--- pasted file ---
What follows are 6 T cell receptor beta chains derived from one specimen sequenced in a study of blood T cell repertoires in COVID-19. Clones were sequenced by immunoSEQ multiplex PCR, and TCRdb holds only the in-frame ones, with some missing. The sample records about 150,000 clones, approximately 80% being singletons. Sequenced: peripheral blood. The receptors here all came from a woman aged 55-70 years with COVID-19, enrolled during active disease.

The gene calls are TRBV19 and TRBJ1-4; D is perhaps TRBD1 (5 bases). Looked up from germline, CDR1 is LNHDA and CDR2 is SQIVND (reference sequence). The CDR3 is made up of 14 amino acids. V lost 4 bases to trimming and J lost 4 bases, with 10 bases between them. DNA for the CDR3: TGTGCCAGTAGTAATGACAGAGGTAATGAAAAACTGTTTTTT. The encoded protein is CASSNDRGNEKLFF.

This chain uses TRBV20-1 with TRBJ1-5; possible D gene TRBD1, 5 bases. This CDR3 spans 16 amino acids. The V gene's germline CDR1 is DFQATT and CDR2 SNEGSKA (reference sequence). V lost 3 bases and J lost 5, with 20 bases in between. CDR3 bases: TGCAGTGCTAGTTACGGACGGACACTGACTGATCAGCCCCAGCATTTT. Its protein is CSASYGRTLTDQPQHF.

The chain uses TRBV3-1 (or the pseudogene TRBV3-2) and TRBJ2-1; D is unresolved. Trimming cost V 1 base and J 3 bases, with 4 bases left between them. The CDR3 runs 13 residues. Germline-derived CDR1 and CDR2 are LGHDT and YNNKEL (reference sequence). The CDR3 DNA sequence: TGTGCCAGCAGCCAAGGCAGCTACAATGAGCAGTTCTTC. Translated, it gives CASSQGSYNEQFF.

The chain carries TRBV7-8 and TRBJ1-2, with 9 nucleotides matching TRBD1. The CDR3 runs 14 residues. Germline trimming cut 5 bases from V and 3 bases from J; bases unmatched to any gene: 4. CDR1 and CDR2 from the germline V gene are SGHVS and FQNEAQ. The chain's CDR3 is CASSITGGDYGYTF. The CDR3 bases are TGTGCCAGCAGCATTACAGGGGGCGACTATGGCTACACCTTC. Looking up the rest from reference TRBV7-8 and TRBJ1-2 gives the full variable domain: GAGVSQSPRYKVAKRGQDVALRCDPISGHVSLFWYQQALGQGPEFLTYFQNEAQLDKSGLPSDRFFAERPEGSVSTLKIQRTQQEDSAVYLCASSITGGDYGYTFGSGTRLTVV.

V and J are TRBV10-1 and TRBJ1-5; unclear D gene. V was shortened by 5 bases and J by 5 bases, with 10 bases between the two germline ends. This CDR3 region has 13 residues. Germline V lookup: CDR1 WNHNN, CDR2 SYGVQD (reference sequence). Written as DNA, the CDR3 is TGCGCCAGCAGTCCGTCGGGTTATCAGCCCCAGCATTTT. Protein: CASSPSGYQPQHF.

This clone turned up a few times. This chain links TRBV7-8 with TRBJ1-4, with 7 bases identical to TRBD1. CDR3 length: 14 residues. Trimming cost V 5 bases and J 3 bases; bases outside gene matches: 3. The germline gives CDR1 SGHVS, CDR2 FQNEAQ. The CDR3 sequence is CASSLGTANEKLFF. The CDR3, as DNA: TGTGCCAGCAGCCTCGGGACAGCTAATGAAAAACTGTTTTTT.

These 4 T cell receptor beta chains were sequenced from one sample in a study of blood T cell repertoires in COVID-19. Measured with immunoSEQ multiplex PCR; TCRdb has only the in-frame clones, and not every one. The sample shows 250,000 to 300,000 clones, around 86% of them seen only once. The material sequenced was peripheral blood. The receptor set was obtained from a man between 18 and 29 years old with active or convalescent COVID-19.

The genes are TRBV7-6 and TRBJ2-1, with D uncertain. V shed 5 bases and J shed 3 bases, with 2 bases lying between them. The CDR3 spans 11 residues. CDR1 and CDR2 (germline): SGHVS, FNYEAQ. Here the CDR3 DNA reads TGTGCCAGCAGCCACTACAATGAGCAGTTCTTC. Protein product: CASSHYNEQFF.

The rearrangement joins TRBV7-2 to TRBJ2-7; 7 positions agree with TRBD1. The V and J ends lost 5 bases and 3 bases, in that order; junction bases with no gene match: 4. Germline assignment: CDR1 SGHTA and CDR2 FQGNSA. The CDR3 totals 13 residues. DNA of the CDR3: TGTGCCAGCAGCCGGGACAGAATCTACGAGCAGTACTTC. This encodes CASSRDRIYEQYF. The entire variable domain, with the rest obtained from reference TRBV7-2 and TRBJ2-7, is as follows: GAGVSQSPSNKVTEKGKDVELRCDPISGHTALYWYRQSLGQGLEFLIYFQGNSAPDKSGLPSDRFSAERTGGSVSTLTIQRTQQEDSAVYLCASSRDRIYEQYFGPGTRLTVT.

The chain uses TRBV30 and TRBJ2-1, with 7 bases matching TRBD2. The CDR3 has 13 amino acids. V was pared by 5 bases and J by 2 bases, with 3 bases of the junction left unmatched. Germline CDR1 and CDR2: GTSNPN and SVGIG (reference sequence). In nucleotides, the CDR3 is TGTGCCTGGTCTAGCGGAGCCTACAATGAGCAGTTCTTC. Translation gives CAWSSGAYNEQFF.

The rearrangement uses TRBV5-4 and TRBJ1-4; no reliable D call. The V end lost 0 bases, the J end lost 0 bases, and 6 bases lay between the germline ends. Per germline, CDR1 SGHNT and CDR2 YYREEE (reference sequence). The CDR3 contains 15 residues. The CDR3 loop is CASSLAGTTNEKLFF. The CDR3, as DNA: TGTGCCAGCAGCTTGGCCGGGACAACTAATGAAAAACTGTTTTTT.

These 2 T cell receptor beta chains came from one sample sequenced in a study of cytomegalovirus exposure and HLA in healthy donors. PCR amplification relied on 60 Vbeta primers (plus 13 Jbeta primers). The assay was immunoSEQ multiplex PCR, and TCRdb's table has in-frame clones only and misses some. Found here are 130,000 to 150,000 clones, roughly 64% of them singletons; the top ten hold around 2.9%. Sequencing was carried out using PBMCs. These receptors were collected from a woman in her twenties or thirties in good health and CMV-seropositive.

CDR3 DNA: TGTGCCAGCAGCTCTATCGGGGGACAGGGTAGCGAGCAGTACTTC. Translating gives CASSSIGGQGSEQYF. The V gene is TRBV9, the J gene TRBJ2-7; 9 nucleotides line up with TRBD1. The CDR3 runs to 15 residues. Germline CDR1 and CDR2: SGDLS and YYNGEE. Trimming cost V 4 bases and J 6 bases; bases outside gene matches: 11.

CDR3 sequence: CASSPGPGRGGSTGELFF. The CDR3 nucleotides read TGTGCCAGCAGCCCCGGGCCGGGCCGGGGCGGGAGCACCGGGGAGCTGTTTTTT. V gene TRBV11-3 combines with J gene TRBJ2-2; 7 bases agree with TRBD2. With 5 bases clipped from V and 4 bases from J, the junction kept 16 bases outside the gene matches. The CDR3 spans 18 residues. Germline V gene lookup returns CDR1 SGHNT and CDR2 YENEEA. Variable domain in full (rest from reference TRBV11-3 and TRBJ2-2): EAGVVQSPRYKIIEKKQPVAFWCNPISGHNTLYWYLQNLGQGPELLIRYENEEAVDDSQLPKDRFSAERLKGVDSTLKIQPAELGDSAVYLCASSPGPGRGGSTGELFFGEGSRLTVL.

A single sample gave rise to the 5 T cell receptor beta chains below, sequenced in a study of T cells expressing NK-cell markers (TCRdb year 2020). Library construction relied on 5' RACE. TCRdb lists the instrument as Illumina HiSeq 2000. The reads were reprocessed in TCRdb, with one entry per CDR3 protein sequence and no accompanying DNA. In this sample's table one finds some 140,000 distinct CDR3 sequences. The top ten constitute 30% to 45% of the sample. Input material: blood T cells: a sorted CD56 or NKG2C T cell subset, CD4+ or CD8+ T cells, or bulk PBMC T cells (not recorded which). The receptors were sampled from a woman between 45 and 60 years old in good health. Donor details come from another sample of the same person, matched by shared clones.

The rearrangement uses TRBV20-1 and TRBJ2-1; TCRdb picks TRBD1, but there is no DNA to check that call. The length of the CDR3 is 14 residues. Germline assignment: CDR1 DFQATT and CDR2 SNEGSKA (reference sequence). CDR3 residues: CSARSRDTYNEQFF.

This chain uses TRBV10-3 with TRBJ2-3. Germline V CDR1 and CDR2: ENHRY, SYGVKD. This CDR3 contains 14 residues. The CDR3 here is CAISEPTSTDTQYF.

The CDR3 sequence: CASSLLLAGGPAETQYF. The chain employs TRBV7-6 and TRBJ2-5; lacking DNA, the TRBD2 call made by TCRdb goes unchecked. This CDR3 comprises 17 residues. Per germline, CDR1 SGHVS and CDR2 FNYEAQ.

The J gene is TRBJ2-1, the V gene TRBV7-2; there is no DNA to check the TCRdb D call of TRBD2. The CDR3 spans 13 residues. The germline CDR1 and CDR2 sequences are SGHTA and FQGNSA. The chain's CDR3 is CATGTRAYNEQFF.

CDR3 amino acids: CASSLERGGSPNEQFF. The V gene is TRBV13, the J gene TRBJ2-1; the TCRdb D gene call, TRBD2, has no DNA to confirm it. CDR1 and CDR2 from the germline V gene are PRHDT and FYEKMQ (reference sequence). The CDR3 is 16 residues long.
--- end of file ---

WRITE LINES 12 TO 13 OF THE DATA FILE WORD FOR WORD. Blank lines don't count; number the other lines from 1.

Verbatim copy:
The rearrangement uses TRBV5-4 and TRBJ1-4; no reliable D call. The V end lost 0 bases, the J end lost 0 bases, and 6 bases lay between the germline ends. Per germline, CDR1 SGHNT and CDR2 YYREEE (reference sequence). The CDR3 contains 15 residues. The CDR3 loop is CASSLAGTTNEKLFF. The CDR3, as DNA: TGTGCCAGCAGCTTGGCCGGGACAACTAATGAAAAACTGTTTTTT.

These 2 T cell receptor beta chains came from one sample sequenced in a study of cytomegalovirus exposure and HLA in healthy donors. PCR amplification relied on 60 Vbeta primers (plus 13 Jbeta primers). The assay was immunoSEQ multiplex PCR, and TCRdb's table has in-frame clones only and misses some. Found here are 130,000 to 150,000 clones, roughly 64% of them singletons; the top ten hold around 2.9%. Sequencing was carried out using PBMCs. These receptors were collected from a woman in her twenties or thirties in good health and CMV-seropositive.